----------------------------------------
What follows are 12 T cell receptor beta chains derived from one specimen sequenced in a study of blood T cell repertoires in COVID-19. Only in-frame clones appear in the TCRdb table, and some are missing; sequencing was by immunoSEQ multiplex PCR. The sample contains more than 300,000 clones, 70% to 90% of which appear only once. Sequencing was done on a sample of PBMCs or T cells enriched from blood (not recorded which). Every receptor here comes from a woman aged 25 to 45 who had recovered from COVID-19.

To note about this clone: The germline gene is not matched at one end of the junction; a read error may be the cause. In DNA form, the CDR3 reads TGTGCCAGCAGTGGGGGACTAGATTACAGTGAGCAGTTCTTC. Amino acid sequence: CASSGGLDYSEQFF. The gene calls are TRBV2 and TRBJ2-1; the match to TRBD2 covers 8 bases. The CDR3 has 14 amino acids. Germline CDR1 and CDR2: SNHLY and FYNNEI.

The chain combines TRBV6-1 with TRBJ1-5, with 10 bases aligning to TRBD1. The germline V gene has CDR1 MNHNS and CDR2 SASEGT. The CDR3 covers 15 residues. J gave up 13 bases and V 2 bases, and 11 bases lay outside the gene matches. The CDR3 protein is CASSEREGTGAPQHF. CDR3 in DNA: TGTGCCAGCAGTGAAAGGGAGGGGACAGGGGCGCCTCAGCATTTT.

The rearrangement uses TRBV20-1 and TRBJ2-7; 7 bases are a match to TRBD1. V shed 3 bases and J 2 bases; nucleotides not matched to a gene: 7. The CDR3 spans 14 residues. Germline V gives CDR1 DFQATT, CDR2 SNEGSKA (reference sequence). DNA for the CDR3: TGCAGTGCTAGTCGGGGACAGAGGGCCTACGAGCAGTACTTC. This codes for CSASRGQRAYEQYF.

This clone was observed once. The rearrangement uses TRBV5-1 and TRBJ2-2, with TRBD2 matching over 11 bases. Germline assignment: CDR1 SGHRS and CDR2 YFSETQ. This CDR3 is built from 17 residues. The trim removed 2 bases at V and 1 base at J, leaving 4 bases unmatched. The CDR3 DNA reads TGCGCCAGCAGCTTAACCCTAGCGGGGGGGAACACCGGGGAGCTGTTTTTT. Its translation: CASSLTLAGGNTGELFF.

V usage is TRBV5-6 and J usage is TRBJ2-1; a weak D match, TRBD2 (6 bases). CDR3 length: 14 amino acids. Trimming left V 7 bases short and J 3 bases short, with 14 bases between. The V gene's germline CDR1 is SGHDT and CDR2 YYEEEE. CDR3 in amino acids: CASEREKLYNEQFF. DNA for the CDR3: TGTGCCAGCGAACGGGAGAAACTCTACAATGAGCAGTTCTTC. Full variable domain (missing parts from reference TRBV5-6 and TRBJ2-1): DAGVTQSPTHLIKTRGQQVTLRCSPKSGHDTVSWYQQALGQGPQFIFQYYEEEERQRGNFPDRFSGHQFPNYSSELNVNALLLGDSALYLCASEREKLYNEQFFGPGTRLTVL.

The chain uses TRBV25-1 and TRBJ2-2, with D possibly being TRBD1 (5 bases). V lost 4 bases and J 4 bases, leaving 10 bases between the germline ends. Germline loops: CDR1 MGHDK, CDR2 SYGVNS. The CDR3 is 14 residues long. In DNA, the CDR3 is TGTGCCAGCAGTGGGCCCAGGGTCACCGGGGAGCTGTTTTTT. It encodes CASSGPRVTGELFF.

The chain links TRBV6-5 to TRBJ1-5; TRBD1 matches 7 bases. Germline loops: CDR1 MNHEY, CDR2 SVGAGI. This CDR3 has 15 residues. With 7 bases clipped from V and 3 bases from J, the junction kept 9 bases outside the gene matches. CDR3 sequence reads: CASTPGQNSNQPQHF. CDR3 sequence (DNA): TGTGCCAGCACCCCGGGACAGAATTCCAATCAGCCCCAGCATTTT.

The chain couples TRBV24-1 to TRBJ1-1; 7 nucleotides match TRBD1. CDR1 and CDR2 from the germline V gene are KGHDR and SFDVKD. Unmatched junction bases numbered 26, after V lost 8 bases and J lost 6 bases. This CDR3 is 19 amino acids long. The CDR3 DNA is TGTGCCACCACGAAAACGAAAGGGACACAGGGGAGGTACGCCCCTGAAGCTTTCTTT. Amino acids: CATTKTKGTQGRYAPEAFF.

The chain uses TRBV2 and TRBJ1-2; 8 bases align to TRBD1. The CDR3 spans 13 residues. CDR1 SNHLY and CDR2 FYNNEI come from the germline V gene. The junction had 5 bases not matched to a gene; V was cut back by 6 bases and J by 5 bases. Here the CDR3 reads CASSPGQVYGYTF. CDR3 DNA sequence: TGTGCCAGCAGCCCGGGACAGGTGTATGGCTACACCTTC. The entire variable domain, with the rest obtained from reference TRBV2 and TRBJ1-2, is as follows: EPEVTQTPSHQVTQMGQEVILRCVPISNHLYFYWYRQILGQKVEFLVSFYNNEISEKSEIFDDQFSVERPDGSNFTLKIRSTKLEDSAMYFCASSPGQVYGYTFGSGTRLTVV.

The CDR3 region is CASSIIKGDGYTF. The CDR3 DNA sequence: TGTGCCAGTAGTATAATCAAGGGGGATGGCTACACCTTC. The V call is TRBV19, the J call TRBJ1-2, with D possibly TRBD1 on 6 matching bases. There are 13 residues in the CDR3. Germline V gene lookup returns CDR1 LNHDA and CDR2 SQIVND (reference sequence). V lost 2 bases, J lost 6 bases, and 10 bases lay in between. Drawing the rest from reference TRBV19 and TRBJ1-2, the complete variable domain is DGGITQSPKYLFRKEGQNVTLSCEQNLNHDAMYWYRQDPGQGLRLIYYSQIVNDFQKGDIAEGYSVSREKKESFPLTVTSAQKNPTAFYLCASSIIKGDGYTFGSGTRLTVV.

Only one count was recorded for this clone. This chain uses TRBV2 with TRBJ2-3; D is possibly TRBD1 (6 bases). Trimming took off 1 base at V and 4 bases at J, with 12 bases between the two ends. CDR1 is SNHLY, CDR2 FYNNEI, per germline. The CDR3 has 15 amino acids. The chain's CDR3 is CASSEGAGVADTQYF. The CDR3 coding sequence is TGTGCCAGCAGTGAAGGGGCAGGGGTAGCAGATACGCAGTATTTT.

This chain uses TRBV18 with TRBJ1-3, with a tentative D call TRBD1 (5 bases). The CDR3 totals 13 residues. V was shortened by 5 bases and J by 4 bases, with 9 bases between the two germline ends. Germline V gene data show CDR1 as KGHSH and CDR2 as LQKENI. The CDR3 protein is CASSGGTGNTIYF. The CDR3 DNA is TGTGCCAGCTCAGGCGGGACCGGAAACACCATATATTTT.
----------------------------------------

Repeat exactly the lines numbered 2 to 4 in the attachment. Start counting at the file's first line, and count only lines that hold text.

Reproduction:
To note about this clone: The germline gene is not matched at one end of the junction; a read error may be the cause. In DNA form, the CDR3 reads TGTGCCAGCAGTGGGGGACTAGATTACAGTGAGCAGTTCTTC. Amino acid sequence: CASSGGLDYSEQFF. The gene calls are TRBV2 and TRBJ2-1; the match to TRBD2 covers 8 bases. The CDR3 has 14 amino acids. Germline CDR1 and CDR2: SNHLY and FYNNEI.

The chain combines TRBV6-1 with TRBJ1-5, with 10 bases aligning to TRBD1. The germline V gene has CDR1 MNHNS and CDR2 SASEGT. The CDR3 covers 15 residues. J gave up 13 bases and V 2 bases, and 11 bases lay outside the gene matches. The CDR3 protein is CASSEREGTGAPQHF. CDR3 in DNA: TGTGCCAGCAGTGAAAGGGAGGGGACAGGGGCGCCTCAGCATTTT.

The rearrangement uses TRBV20-1 and TRBJ2-7; 7 bases are a match to TRBD1. V shed 3 bases and J 2 bases; nucleotides not matched to a gene: 7. The CDR3 spans 14 residues. Germline V gives CDR1 DFQATT, CDR2 SNEGSKA (reference sequence). DNA for the CDR3: TGCAGTGCTAGTCGGGGACAGAGGGCCTACGAGCAGTACTTC. This codes for CSASRGQRAYEQYF.